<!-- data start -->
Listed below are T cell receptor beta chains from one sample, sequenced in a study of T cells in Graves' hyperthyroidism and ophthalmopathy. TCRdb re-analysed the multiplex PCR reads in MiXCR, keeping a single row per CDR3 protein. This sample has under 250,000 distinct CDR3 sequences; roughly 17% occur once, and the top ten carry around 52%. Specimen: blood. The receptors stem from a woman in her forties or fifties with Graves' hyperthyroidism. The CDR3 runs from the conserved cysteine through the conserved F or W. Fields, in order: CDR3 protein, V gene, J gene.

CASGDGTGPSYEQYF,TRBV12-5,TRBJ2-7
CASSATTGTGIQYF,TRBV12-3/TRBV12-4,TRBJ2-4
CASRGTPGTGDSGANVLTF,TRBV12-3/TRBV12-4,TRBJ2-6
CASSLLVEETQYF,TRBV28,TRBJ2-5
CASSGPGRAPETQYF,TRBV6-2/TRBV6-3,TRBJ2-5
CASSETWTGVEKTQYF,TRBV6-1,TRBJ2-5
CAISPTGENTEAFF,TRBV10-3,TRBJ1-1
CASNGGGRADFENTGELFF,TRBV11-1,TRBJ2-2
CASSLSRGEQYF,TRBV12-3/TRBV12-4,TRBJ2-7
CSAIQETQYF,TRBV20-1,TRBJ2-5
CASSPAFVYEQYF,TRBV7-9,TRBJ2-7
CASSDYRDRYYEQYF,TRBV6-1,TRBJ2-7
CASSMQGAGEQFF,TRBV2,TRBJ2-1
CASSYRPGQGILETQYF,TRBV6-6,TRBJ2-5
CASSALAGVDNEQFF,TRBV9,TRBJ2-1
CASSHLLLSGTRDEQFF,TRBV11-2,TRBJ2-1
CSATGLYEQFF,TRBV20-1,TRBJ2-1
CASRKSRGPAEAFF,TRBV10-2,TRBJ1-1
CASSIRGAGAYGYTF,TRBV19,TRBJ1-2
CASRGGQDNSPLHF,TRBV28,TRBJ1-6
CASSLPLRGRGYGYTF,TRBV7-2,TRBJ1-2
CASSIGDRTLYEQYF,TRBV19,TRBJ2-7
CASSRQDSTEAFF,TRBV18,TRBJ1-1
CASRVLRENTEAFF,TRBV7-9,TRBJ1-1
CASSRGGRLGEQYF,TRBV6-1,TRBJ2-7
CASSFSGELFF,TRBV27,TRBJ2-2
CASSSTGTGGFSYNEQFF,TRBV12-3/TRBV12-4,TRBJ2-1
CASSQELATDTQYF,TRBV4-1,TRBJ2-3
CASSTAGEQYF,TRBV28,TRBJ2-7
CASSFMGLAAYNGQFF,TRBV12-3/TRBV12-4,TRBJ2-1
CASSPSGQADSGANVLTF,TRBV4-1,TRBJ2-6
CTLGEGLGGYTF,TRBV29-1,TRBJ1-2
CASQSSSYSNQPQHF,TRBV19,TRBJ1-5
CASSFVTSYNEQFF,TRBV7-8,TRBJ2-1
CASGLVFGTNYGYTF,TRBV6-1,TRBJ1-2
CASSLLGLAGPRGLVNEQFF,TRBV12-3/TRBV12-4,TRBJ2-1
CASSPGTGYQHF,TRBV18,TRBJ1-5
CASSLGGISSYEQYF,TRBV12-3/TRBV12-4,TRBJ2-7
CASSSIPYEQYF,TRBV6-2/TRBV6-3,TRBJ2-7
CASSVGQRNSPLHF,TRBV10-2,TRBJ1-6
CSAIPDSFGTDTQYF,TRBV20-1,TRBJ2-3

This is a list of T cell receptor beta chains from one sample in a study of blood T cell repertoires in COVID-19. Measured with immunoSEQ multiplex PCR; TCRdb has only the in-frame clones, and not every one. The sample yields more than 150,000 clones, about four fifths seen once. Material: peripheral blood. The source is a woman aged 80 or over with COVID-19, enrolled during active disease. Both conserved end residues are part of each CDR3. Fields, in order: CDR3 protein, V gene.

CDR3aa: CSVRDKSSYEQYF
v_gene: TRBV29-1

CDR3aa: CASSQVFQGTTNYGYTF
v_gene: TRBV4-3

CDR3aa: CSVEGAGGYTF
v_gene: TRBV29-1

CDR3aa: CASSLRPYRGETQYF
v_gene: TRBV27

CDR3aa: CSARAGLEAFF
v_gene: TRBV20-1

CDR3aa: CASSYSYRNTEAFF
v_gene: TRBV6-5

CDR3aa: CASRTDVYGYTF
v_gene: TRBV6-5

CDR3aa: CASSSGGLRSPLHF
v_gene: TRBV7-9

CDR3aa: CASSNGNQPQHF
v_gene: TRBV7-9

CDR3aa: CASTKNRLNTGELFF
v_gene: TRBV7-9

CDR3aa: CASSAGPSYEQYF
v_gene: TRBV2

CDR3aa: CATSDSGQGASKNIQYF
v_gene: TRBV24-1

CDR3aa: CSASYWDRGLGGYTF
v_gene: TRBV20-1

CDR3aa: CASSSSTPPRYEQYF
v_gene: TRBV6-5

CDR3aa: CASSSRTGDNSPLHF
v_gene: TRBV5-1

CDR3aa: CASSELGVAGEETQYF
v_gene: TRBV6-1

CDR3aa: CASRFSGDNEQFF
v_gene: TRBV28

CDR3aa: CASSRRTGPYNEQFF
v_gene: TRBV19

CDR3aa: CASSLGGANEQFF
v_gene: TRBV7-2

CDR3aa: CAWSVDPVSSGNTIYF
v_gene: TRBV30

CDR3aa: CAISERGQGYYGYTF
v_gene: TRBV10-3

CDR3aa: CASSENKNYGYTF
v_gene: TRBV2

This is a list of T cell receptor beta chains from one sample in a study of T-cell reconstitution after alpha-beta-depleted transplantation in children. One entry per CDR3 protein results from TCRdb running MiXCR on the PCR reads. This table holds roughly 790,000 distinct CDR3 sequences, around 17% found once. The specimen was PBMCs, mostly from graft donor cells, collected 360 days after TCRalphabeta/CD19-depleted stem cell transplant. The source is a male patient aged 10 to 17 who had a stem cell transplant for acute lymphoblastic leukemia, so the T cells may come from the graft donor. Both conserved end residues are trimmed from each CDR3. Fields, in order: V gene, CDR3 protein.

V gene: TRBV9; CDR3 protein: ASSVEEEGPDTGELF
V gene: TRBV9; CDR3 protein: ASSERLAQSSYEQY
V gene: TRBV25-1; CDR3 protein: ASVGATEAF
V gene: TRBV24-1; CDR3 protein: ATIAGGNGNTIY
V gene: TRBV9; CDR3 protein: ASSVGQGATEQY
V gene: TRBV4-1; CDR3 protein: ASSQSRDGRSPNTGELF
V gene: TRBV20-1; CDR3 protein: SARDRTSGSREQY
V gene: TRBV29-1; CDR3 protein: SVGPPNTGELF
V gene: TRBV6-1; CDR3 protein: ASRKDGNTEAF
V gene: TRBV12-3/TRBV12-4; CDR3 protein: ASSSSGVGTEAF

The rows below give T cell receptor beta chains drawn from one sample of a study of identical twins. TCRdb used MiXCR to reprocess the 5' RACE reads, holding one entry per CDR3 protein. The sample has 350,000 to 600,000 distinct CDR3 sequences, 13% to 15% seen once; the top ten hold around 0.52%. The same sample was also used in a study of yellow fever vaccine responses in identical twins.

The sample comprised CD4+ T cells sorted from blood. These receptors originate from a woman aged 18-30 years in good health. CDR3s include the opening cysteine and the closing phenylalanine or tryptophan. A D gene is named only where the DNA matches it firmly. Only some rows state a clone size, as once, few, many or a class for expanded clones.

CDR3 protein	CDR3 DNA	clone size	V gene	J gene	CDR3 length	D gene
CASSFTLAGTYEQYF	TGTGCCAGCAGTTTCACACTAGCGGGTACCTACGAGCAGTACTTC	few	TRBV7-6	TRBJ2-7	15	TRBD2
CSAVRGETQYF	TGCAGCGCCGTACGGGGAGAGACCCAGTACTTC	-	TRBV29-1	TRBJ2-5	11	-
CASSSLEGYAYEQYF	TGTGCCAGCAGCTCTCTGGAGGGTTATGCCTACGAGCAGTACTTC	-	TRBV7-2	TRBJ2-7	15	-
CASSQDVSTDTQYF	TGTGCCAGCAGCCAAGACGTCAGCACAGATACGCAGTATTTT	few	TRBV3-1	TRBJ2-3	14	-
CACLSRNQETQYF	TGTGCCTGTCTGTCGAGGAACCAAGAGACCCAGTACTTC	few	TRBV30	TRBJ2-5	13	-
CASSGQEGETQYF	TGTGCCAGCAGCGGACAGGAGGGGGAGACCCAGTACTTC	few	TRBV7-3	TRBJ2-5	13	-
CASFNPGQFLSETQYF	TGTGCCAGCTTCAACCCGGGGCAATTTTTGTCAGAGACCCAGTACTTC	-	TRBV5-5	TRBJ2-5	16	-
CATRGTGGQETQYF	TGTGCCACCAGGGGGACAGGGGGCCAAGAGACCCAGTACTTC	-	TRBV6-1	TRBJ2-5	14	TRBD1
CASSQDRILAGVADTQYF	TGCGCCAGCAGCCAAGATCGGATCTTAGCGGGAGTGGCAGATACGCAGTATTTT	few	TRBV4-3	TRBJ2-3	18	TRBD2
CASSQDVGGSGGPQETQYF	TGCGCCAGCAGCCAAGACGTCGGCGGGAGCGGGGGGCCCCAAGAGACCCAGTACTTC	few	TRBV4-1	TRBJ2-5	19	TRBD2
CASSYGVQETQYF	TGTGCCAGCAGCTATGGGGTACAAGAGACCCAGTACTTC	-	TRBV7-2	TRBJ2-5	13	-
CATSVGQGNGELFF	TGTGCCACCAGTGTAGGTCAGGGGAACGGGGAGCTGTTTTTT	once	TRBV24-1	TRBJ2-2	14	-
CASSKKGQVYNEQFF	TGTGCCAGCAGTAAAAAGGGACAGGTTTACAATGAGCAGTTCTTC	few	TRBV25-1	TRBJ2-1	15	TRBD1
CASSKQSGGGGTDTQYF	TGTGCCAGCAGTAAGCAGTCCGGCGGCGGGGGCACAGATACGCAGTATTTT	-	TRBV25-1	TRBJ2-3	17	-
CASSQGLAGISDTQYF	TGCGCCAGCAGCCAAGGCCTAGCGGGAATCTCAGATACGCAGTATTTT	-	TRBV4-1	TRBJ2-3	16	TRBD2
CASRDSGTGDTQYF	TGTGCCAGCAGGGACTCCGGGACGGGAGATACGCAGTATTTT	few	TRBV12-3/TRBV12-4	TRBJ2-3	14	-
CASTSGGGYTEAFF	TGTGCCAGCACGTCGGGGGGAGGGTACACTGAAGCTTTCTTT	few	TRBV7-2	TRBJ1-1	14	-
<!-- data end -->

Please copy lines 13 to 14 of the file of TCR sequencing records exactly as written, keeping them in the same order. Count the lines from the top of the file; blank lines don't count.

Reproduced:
CASSDYRDRYYEQYF,TRBV6-1,TRBJ2-7
CASSMQGAGEQFF,TRBV2,TRBJ2-1